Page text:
The Violators Review


The directorial debut of Helen Walsh, The Violators follows the lives of two teenage girls as they navigate the trials and tribulations of their (seemingly) radically different lives. Shelly (Lauren McQueen) lives with her older brother Andy (Derek Barr) and younger half-brother Jerome (Callum King Chadwick) on a rough council estate in Birkenhead. Despite having just turned 15, Shelly is entrusted with Jerome’s well-being and has to be mature beyond her years to survive her tumultuous life.

Since being kicked out of school, she spends most of her days roaming around the streets and engaging in petty theft to keep herself and her little brother fed. After trying to buy a gold lighter from a pawn shop, she unwittingly attracts the attention of local loan shark Mikey (Stephen Lord) who uses her fear of her abusive father to manipulate her into a sexual relationship. At the same time, she begins developing a tentative friendship with posh and enigmatic older teen Rachel (Brogan Ellis), whose motives remain somewhat elusive.

The Violators is a decidedly bleak and tragic story. It’s made all the more depressing due to how realistic it is. These characters exist in some form all over the country; desperate, jaded and failed by the systems that are supposed to protect them. The class divide is stark. Rachel is taking fencing lessons and is assured a place at the University of Cambridge whilst Shelly has to shove coin-pushing machines in a nearby arcade to provide for what’s left of her broken family.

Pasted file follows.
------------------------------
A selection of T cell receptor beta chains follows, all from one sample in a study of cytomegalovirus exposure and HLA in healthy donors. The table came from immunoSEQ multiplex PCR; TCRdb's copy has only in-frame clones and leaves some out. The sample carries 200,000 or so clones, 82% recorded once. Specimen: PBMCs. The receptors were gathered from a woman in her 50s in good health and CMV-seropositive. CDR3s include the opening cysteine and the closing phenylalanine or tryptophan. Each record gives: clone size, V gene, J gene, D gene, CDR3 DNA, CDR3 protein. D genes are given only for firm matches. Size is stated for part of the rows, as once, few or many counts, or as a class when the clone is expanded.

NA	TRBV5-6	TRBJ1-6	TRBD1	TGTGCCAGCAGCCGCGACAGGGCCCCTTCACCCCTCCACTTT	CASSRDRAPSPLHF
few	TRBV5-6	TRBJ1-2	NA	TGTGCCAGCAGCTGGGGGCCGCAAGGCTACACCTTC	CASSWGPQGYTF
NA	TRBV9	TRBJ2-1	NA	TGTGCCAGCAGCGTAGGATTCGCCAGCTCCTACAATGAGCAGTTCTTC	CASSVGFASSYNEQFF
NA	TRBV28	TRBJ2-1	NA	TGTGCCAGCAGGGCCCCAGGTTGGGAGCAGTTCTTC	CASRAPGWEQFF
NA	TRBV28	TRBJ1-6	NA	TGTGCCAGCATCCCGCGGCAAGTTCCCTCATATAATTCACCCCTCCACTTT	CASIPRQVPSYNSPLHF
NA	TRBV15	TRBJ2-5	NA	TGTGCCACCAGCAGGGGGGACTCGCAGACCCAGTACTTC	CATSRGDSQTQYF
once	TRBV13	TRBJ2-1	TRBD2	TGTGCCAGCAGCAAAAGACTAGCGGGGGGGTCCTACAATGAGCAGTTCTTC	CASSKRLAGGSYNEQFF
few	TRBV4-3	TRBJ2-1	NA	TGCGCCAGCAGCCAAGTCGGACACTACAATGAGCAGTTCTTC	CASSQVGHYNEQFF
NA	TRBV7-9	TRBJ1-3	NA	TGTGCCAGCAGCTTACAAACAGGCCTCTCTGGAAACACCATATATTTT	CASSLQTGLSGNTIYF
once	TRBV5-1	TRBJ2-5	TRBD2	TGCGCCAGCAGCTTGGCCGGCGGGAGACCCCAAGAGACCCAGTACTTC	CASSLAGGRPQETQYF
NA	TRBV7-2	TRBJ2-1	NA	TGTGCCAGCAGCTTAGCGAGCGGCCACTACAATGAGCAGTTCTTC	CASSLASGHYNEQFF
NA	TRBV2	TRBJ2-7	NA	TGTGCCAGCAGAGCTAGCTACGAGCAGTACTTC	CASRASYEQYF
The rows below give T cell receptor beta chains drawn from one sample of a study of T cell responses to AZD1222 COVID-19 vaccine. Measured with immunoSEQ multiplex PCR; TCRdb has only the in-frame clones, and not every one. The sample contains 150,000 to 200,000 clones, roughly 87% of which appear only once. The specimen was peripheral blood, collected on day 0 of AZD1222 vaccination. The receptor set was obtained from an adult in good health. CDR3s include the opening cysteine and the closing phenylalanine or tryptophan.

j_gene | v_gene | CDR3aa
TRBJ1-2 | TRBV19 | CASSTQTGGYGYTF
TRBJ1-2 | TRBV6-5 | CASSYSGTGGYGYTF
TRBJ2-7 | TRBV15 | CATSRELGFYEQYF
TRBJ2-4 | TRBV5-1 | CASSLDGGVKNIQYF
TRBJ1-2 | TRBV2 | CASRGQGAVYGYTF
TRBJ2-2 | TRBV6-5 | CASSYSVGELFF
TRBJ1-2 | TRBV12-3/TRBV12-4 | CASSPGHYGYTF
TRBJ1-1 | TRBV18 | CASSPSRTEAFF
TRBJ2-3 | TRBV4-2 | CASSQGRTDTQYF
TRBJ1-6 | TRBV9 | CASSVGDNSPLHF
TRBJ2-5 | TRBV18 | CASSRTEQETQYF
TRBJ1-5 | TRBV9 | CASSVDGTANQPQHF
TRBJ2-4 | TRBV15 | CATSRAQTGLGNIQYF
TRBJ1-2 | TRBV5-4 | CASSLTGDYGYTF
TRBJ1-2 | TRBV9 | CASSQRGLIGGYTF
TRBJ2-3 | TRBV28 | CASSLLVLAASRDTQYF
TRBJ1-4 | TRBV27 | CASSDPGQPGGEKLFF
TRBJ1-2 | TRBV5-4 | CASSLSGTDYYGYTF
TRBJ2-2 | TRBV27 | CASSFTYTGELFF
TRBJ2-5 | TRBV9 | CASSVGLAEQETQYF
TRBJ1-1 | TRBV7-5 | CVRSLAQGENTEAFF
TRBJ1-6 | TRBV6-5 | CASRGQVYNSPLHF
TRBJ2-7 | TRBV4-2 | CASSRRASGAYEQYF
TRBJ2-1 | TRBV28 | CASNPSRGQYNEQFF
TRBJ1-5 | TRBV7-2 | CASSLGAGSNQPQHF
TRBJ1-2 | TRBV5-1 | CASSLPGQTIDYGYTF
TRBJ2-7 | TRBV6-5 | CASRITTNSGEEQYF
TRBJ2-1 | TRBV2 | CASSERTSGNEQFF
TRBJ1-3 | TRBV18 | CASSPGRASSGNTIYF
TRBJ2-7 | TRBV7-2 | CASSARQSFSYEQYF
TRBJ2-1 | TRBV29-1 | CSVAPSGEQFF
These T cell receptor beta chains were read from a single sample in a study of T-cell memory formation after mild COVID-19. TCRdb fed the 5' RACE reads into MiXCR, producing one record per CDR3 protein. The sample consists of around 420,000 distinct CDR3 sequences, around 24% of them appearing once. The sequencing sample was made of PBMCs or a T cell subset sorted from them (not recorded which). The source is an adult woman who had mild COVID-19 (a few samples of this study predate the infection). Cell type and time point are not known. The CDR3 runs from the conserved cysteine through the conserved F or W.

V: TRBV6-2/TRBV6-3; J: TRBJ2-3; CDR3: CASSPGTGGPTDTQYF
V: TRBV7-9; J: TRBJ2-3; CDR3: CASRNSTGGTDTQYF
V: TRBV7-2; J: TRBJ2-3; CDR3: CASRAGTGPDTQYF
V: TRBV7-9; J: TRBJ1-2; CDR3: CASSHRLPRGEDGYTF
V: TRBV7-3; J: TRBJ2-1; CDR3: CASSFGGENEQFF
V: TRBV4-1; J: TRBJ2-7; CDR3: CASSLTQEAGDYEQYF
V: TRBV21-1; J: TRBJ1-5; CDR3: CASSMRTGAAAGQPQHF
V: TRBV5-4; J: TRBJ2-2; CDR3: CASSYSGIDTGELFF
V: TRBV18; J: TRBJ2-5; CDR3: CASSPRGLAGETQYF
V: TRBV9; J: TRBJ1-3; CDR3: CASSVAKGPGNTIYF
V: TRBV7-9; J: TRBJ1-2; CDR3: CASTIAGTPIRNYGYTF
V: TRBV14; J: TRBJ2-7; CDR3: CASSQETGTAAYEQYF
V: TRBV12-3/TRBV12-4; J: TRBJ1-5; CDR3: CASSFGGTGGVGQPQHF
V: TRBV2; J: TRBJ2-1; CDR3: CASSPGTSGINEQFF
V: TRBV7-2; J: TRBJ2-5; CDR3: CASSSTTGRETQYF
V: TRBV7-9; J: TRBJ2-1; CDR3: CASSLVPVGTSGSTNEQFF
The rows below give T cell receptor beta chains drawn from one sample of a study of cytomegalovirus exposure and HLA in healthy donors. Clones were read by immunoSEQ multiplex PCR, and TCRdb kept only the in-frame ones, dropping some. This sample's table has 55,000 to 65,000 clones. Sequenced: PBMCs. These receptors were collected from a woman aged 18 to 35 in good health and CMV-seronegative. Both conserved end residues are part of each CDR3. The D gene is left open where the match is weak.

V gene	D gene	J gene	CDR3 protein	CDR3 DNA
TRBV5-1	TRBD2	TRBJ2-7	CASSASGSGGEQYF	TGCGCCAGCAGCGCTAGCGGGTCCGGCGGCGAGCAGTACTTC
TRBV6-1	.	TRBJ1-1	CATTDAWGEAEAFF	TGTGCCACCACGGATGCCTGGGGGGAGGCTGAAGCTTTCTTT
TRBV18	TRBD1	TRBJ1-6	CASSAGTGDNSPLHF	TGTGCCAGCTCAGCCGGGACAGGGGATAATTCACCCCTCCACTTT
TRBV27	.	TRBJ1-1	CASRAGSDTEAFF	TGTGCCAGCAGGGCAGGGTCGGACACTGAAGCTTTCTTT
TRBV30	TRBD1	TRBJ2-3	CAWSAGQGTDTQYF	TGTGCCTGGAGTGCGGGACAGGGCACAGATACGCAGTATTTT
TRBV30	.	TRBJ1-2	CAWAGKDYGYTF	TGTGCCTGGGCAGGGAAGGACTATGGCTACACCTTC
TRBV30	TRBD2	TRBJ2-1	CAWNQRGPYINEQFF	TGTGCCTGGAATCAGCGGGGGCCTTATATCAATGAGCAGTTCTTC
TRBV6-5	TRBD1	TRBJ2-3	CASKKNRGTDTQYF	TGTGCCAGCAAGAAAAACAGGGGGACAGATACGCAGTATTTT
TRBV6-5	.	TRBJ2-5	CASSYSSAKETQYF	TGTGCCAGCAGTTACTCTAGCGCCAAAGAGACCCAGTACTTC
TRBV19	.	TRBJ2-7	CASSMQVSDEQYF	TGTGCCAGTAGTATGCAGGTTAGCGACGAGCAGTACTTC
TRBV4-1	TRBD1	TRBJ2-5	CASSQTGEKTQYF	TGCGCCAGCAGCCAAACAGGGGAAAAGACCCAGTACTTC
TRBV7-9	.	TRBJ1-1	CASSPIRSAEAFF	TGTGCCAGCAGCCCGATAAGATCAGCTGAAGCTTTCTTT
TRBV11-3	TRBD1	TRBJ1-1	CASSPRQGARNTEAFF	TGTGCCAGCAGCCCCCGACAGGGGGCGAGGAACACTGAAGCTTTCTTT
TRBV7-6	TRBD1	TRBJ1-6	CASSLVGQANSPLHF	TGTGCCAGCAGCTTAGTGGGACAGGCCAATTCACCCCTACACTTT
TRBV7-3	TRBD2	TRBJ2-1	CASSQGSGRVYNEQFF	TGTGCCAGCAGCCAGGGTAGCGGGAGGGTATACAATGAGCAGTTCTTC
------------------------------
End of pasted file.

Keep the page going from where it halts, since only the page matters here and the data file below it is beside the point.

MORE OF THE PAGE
Rachel’s fascination with Shelly borders on stalking and the question of what drives her obsession is one of the most interesting aspects of the film. At one point she strokes a photo of her on a tablet with tears rolling down her cheeks. Both of the young actresses have little experience under their belts, and their performances are raw and honest, and a great deal is communicated in their sullen glances and subtle body language. Stephen Lord also deserves praise for playing the scummy Mikey to skin-crawling perfection. His interactions with Shelly are both creepy and disturbingly believable.

The payoff to the slow build of the first three quarters of the film isn’t nearly as satisfying as it could have been, but The Violators more than makes up for this. With its standout performances, gorgeous cinematography and its unflinching portrayal of some of the worst experiences that being a teenager can offer, this dark slice of contemporary British drama deserves some serious attention.

The Violators is available on We Are Colony with a bundle of behind-the-scenes extras including interviews, deleted scenes and more.